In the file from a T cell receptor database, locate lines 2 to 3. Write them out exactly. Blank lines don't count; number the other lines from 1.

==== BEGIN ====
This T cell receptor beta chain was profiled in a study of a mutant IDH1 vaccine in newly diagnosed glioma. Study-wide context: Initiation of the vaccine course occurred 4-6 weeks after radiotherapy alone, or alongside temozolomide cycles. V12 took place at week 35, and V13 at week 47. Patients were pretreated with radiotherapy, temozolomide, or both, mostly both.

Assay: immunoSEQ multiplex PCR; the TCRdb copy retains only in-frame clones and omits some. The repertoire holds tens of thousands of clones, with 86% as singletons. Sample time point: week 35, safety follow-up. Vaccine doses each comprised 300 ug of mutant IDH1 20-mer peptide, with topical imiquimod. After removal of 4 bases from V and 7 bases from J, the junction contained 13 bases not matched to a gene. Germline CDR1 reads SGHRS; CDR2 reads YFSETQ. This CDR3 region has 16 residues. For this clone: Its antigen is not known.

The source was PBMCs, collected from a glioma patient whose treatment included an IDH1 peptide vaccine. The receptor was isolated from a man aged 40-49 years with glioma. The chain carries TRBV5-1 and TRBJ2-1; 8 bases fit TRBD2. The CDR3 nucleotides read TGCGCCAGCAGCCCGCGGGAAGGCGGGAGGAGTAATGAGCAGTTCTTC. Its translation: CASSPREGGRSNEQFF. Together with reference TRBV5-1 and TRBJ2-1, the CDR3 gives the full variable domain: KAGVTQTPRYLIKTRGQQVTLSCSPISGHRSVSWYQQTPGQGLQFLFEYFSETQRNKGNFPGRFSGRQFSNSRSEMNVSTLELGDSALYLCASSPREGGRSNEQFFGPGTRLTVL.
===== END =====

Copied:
Assay: immunoSEQ multiplex PCR; the TCRdb copy retains only in-frame clones and omits some. The repertoire holds tens of thousands of clones, with 86% as singletons. Sample time point: week 35, safety follow-up. Vaccine doses each comprised 300 ug of mutant IDH1 20-mer peptide, with topical imiquimod. After removal of 4 bases from V and 7 bases from J, the junction contained 13 bases not matched to a gene. Germline CDR1 reads SGHRS; CDR2 reads YFSETQ. This CDR3 region has 16 residues. For this clone: Its antigen is not known.

The source was PBMCs, collected from a glioma patient whose treatment included an IDH1 peptide vaccine. The receptor was isolated from a man aged 40-49 years with glioma. The chain carries TRBV5-1 and TRBJ2-1; 8 bases fit TRBD2. The CDR3 nucleotides read TGCGCCAGCAGCCCGCGGGAAGGCGGGAGGAGTAATGAGCAGTTCTTC. Its translation: CASSPREGGRSNEQFF. Together with reference TRBV5-1 and TRBJ2-1, the CDR3 gives the full variable domain: KAGVTQTPRYLIKTRGQQVTLSCSPISGHRSVSWYQQTPGQGLQFLFEYFSETQRNKGNFPGRFSGRQFSNSRSEMNVSTLELGDSALYLCASSPREGGRSNEQFFGPGTRLTVL.